One player, in particular, summed it up, “Damn this place is nice.”
Yes, it is.
A recent trip to the NCAA tournament can now get thrown into the recruiting pitch, as well. As can having on staff two of the most respected pitching coaches in college baseball in Mazey and Dave Serrano, who joined the Mountaineers this summer.
Serrano’s arrival maybe could not have come at a better time, entering a pitching staff that is talented but currently rehabbing injuries to some of it’s biggest pieces.
Serrano, meeting with the West Virginia media for the first time Thursday, said not much recruiting needed to be done on the part of Mazey to get him to come be a Mountaineer.
“I have a lot of respect for Randy Mazey, always have,” Serrano said. “Have coached against him. He was a friend, a peer, from afar.”
As the story goes, Mazey initially contacted Serrano about one of his assistants at Tennessee. Then he became the focus.
“I went home actually, like recruits should do, and went online,” Serrano continued. “I looked at the campus, I looked at the facility, and I was kind of blown away. I called him back and said, ‘That question you asked me, the answer would be yes. I would be interested.’ Credit to this program.
“I chose West Virginia one, for Randy Mazey and his coaching staff, and two, because of the direction that the program is going.”
There’s a sense around this team that hasn’t fully apparent before.
Entering the last two seasons the prospect of good things were certainly there. Now, though, that prospect or desire has turned into reality and expectations.
West Virginia now expects to be near the top of the Big 12 and have a true say in which team from the conference gets the automatic bid to the NCAA tournament. It expects to be in said NCAA tournament, by way of winning the conference championship or making it on the merit of a good regular season. It now even expects to be one of the host teams for the regional tournament.
Even though first pitch of the 2018 season is over four months away we should believe them. Doubting them is only part of why they are where they are now.
A few weeks ago Dana Holgorsen talked about the extreme familiarity between his program and his opponent’s, but Tuesday it was the common ground between TCU and WVU that he noted prior to the Top-25 showdown that will take place Saturday afternoon in Fort Worth.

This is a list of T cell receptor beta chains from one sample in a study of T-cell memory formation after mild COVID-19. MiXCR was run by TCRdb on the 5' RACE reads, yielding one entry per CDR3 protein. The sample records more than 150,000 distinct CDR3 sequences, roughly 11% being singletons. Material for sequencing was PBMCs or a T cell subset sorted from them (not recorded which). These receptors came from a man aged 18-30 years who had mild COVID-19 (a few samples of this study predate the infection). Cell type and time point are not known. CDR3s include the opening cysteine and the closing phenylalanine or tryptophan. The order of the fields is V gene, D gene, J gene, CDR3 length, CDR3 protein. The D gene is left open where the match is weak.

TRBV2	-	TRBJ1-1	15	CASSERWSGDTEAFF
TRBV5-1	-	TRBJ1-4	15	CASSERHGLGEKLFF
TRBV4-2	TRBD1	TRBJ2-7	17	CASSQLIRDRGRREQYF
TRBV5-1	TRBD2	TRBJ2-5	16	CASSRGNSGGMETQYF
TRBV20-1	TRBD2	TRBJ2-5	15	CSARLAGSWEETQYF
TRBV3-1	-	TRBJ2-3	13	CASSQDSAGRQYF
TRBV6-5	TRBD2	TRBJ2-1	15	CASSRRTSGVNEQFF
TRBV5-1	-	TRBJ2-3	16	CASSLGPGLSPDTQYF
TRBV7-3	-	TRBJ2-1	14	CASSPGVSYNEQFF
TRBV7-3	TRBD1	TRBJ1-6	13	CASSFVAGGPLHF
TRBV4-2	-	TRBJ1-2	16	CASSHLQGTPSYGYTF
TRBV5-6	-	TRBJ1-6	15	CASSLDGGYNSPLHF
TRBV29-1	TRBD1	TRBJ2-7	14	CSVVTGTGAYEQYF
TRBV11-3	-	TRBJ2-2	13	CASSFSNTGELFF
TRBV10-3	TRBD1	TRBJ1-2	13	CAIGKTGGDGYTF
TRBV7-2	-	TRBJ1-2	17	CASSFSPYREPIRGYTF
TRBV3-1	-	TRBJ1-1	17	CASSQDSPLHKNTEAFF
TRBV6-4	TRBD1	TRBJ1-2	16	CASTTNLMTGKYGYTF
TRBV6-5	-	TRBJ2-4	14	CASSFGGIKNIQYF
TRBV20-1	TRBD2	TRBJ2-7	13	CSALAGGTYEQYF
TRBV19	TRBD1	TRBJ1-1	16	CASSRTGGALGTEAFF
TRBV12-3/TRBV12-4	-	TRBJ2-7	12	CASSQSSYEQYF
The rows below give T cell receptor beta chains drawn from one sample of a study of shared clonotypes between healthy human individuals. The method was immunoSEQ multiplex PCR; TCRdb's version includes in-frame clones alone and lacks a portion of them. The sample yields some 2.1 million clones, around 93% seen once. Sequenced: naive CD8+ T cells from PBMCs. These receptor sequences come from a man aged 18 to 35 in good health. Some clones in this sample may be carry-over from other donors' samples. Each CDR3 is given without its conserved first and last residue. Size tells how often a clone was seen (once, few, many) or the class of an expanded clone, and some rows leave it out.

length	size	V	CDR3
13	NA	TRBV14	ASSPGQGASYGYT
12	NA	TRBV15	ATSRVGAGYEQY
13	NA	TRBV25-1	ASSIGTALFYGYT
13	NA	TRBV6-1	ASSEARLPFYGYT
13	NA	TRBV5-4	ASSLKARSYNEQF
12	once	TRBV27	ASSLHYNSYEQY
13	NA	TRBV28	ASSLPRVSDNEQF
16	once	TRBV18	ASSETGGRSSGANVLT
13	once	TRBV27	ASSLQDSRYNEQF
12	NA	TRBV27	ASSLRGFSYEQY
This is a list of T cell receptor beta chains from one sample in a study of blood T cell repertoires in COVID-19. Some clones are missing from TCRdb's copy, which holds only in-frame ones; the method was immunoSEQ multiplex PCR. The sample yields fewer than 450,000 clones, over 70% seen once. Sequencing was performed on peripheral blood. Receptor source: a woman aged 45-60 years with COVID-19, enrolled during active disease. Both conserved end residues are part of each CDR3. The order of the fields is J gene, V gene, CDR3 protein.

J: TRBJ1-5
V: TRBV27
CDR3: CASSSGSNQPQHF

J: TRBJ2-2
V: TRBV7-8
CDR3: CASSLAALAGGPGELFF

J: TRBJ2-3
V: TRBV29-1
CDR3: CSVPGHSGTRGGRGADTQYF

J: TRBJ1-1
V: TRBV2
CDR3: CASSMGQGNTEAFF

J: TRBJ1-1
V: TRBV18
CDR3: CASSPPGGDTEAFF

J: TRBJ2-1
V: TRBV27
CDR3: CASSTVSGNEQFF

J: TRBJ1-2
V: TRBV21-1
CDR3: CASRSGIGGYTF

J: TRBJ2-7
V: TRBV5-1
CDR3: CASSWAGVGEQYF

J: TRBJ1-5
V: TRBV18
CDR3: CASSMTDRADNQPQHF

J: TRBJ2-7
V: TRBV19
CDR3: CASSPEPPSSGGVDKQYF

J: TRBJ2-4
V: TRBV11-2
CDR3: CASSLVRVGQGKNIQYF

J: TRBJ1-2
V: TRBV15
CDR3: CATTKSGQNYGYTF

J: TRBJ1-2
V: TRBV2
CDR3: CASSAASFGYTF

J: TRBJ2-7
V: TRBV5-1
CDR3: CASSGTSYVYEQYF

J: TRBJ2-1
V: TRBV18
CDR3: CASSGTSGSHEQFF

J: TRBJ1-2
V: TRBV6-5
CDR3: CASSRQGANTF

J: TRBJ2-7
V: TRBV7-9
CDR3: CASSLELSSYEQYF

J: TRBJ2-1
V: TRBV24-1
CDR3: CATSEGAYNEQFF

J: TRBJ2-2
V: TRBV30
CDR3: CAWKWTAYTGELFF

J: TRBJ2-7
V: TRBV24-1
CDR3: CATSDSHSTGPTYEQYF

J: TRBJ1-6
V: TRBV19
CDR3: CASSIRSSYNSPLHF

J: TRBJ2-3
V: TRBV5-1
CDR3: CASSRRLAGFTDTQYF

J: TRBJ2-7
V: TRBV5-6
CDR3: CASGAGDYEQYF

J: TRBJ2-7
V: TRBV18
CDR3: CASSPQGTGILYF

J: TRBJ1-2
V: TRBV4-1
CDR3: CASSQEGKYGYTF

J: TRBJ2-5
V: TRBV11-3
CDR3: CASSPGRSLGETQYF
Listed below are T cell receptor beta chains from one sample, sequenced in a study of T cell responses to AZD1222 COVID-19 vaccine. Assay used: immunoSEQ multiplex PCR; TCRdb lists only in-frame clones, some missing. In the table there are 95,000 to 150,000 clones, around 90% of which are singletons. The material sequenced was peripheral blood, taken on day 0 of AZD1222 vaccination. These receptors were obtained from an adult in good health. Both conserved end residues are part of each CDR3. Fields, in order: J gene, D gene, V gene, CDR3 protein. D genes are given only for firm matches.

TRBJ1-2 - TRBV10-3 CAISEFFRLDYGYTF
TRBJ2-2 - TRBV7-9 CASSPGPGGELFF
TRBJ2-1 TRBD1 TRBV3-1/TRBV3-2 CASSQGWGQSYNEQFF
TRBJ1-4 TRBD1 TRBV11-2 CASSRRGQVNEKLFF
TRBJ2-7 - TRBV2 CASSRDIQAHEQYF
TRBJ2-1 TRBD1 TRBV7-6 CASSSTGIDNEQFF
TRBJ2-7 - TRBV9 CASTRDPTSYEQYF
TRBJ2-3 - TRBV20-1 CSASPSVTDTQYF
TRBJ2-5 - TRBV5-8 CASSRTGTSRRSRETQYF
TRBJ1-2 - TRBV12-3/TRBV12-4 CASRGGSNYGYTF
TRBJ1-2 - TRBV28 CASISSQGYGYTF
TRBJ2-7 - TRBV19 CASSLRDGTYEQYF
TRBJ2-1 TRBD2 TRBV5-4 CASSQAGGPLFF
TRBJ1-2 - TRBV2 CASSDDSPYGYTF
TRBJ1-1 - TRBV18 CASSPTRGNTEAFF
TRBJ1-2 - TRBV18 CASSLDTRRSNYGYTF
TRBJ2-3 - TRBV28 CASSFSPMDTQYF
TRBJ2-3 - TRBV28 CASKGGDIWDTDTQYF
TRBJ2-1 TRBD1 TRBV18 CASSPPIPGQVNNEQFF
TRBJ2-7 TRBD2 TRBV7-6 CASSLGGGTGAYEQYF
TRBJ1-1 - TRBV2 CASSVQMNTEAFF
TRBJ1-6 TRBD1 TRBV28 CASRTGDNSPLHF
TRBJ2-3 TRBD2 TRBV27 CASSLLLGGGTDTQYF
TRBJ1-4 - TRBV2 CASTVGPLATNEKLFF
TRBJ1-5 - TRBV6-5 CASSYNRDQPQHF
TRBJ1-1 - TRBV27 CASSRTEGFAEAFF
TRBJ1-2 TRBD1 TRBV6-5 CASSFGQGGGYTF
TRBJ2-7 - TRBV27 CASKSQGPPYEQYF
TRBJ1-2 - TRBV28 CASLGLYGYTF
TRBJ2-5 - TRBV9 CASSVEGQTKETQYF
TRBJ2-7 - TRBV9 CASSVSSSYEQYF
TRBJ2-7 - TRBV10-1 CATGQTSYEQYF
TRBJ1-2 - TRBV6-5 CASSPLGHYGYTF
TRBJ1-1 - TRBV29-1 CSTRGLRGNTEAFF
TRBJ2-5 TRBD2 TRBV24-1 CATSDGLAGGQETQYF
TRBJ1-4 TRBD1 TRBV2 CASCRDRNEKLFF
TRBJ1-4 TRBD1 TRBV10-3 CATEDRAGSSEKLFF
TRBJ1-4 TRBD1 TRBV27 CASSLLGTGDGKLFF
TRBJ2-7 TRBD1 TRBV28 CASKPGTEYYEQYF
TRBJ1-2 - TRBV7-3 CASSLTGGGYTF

“TCU is always a fun one,” he said. “I just think if you look (at) the similarities between the two programs it builds a lot of interest in this game.”
For clarity, the Mountaineer head coach was talking about how the two programs have gotten to where they are today – dominating conferences not as prominent as the current Power-5 and then more than holding their own in the Big 12.
Here are other notes from his time at the podium.
It’s a Gary Patterson Defense
TCU head coach Gary Patterson is known for defense; it’s what he’s built TCU on.
Holgorsen is obviously very aware of not only Patterson’s reputation but also the defense that he’s got this year.
“They’ve been doing the same thing defensively for 20 years,” Holgorsen said. “That’s (Patterson’s) stamp on college football.”
He continued to say that this year’s Horned Frogs defensive unit is, “as good as they’ve always been defensively, and their stats show that.”
TCU is second best in the conference in terms of total defense.
Run it good, defend it better
The Horned Frogs are best in the Big 12 at defending against the run, one of just two teams in the conference that are allowing fewer than 100 yards per game on the ground.
Two players to watch out for on Gary Patterson’s defense are Travin Howard and Ben Banogu. Howard is top 20 in the Big 12 in tackles, and Banogu is among the five best in the conference in both sacks (3) and tackles for loss (6).
Offensively, TCU is also best in the conference in the ground game, averaging well one yard more (232.2) than the Mountaineers per game.
Both teams have scored 12 times on the ground, but the Horned Frogs do run the ball slightly more than WVU does on a week-to-week basis.
Asked about combating the run game, Holgorsen said it starts up front.
“We got to do a better job up front holding gaps,” he said. “We need guys to step up and be real dudes.”
Lamont McDougle may be the one to do it, as he’s been garnering a lot of attention from the coaching staff over the past few weeks.
And a good October to you, my friends. Here’s my early Sunday morning vote:
4. Penn State
10. Ohio State
12. Washington State
15. Oklahoma State
17. South Florida
19. Notre Dame
20. Virginia Tech
22. San Diego State
23. West Virginia
24. North Carolina State
As you probably know by now, West Virginia is off this Saturday.
The Mountaineers get an extra week to prepare for next weekend’s ranked-vs-ranked matchup against No. 9 TCU.
In the meantime, Mountaineer nation has Saturday off, too, without Will Grier, Justin Crawford and the rest of the Old Gold and Blue to watch.
Of course, thanks to 21st century technology, fans can watch past WVU games if they want. Here’s a list of some options of previous Mountaineer games to watch:
WVU v Baylor, 2012 – 70-63 W
WVU v Clemson, 2011 Orange Bowl – 70-33 W (Note: 100-yard fumble return at 59:10)
WVU v Oklahoma, 2008 Fiesta Bowl – 48-28 W (Note: Runaway beer truck at 1:00:35)
WVU v Miami 1993 – 17-14 W
If you’re interested in watching games from Week 5 of this season, below are some of the games that should peak your interest. And luckily for some fans, the good games really don’t start until 3:30.
So stay out late Friday night and sleep in Saturday morning.
No. 7 Georgia at Tennessee (3:30, CBS)
Baylor at Kansas State (3:30, ESPN 2)
No. 24 Mississippi St. at No. 13 Auburn (6 p.m., ESPN)
No. 2 Clemson at No. 12 Virginia Tech (8 p.m., ABC)
No. 15 Oklahoma St. at Texas Tech (8 p.m., FOX Sports)
There’s not a lot in terms of Big 12 implications this weekend. Just over half of the conference’s teams are in action, and none of the top three teams.
The last of the aforementioned games is the biggest in the Big 12.
Oklahoma St. surely needs to bounce back from last week’s loss to TCU if the Cowboys want to stay in the hunt for the Big 12 Championship. But what a huge win it would be for Kliff Kingsbury and company if they, too, were able to knock off Mike Gundy’s squad.
Earlier this week it was announced by West Virginia that forward Esa Ahmad will miss the first half of the upcoming season after failing to meet NCAA eligibility requirements.